Are we there yet?

You’ve probably heard this question a hundred times, some of which, I’m sure, were from your own lips. We ask it when we’re on a journey and we’re ready to reach our destination. It’s probably poorly worded since the answer is obvious. What we really want to know is when will we get there?

As a Christian, you have a destination that is marvelously described at the end of the New Testament. It’s a place of beauty and healing, where the kings of the earth bring their glory, and the Lord is present in all his radiance, so bright that there is no night. In that place every tear will be wiped away by the Lord himself and there will no longer be any death. Sin itself will disappear. In the Old Testament such a place was foreshadowed at the height of Solomon’s reign, when a king ruled with justice and wisdom, in a time of peace and prosperity. While we may not use the words, the sentiment is felt: “are we there yet?”

The answer, of course, is no. We feel the weight of sin and death. We see suffering and injustice and oppression. And we struggle with our own addictions and idolatry. We have a long way to go.

The good news, however, is that we are on the right path. Jesus said, “I am the way, the truth, and the life.” And he commissioned his followers to make disciples from all nations, which means baptizing them (marking them as belonging to the Lord and setting them on the road toward this great destination) and teaching them to obey everything the Lord has taught. That is the road to this glory. It’s called sanctification. The vehicle Jesus established to carry us down this road is the church.

And he gave the apostles, the prophets, the evangelists, the shepherds and teachers, to equip the saints for the work of ministry, for building up the body of Christ, (Eph 4:11–12)

I think sometimes we forget that the church is not peripheral or optional when it comes to reaching our destination. It is God’s means for bringing us there. How does it get us there? The means of grace are the Word, the sacraments, and prayer. The Word is important because it comes from God himself.

All Scripture is breathed out by God and profitable for teaching, for reproof, for correction, and for training in righteousness, that the man of God may be complete, equipped for every good work. (2 Ti 3:16-17)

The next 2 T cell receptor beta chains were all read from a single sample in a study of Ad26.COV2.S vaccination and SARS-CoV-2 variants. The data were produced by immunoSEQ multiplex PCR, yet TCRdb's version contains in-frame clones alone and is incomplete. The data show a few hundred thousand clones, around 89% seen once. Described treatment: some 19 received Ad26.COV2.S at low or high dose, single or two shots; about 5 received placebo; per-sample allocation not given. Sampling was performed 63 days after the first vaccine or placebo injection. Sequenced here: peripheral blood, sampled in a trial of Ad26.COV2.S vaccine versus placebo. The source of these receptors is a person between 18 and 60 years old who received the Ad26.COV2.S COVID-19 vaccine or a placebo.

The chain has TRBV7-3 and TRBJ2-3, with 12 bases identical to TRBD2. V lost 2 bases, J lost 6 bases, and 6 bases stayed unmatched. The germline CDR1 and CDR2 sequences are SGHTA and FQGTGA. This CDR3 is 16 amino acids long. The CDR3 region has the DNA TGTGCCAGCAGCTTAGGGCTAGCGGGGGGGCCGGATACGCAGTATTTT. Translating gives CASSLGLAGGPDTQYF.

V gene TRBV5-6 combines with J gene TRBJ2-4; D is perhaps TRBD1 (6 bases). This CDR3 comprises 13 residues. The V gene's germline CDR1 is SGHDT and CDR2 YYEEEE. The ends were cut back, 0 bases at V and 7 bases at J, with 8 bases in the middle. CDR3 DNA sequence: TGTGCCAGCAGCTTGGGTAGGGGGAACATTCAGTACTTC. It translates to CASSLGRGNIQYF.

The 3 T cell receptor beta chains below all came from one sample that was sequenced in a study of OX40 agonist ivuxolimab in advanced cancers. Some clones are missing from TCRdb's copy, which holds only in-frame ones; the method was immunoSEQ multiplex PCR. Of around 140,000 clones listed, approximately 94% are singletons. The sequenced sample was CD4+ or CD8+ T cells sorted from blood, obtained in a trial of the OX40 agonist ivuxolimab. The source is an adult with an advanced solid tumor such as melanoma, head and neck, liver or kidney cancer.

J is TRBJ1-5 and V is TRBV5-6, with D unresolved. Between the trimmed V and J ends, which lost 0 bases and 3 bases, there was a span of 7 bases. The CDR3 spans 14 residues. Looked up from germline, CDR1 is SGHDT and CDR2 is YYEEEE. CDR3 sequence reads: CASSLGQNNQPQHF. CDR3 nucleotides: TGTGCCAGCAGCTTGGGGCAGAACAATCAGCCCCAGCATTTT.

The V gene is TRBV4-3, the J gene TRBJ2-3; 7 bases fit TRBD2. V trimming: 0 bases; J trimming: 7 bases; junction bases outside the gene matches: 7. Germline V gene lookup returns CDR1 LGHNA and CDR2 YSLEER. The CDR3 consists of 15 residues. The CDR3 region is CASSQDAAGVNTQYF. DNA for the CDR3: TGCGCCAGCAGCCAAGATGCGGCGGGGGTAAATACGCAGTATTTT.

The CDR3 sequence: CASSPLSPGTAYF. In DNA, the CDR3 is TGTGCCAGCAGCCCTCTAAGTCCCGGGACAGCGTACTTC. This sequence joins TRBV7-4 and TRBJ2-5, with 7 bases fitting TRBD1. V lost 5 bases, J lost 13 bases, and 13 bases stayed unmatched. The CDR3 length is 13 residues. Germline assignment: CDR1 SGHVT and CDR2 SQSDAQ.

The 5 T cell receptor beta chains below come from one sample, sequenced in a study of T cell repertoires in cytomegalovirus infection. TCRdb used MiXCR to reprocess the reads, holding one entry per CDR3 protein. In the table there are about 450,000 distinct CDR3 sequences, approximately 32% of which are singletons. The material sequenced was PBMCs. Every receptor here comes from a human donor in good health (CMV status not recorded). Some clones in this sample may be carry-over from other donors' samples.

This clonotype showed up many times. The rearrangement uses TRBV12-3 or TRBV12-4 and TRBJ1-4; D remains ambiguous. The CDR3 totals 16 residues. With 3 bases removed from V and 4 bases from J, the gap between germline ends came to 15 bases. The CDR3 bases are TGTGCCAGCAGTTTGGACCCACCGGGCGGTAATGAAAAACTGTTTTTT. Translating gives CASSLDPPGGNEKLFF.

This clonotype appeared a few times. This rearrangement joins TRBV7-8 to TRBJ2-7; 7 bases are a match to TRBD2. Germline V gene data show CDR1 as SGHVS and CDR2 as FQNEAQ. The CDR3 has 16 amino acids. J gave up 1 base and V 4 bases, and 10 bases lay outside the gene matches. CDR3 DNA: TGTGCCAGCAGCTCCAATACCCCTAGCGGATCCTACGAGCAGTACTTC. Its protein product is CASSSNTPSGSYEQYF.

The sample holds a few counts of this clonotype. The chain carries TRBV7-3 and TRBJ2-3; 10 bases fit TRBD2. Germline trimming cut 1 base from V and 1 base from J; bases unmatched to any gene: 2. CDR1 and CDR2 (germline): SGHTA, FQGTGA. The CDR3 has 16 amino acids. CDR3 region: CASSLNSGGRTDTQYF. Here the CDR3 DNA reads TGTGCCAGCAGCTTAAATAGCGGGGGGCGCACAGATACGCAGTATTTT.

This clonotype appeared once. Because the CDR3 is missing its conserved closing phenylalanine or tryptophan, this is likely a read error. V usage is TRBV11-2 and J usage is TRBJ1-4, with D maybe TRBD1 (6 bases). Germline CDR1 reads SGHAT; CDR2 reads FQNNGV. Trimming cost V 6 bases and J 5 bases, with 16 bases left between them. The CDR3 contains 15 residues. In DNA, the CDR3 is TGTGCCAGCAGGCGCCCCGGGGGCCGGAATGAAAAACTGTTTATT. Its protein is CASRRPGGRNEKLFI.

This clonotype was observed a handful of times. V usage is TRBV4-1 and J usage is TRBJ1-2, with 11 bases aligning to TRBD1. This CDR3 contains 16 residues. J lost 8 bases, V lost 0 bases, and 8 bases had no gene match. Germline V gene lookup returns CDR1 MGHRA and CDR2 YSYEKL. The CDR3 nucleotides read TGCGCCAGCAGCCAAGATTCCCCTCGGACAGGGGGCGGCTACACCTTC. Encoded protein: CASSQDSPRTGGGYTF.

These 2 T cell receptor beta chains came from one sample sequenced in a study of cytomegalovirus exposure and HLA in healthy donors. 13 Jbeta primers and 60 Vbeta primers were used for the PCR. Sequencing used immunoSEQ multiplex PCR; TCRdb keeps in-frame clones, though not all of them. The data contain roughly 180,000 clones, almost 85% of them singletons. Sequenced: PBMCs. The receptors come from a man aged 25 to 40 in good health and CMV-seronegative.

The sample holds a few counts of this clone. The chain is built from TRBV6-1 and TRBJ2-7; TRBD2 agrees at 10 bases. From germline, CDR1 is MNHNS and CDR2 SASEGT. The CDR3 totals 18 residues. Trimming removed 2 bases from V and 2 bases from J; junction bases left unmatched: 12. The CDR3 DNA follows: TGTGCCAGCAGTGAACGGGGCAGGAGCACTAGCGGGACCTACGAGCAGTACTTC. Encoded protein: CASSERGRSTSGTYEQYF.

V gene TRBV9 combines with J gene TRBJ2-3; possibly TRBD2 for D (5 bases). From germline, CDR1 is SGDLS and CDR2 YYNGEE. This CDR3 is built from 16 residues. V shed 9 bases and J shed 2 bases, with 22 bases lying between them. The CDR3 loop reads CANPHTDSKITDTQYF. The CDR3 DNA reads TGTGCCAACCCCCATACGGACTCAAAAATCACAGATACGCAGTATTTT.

The sacraments are important as they are instituted by the Lord for us to do in perpetuity. The celebrate and point us to the work of God’s grace in our lives that not only brings us into his family but nourishes us with his real presence. As Paul writes to the Ephesians,

For through him we both [Jews and Gentiles] have access in one Spirit to the Father. So then you are no longer strangers and aliens, but you are fellow citizens with the saints and members of the household of God, built on the foundation of the apostles and prophets, Christ Jesus himself being the cornerstone, in whom the whole structure, being joined together, grows into a holy temple in the Lord. In him you also are being built together into a dwelling place for God by the Spirit. (Eph 2:18–22)

Prayer too is important as it reflects the real relationship that every believer has with our heavenly father. He invites us to come to him in prayer, gives us authority to accomplish his kingdom building, and exhorts us to abide in Him. Prayer is essential to that.

“Are we there yet?”

I hope that question (or sentiment) is on your mind when it comes to your future. When it isn’t it usually means one of two things. Either you have become complacent in your relationship with God and have settled for the “mud pies in the slums” rather than look forward to the “holiday at the sea” as C.S. Lewis describes. Or it means you are headed toward despair as all you see is a road that is getting darker and darker and you don’t want to be on it anymore.

“Are we there yet?”

I hope you are eager for this final destination. To get there you must be on the path of discipleship and the vehicle Jesus established to travel that path is the church. Commit yourself to engage in the ministry of the church.

Cornerstone is committed to working on our effectiveness in making disciples. At present we have a team working on evaluating our present structure and ministries, identifying opportunities and obstacles, and researching best practices that will help us hone our own efforts. We are also committed to working on a ten year strategic plan to keep our “vehicle” performing at peak level and prepared for the changes in the cultural terrain as we continue along the path of sanctification.

“Are we there yet?”

Not yet, but we’re going in the right direction as we pursue Jesus.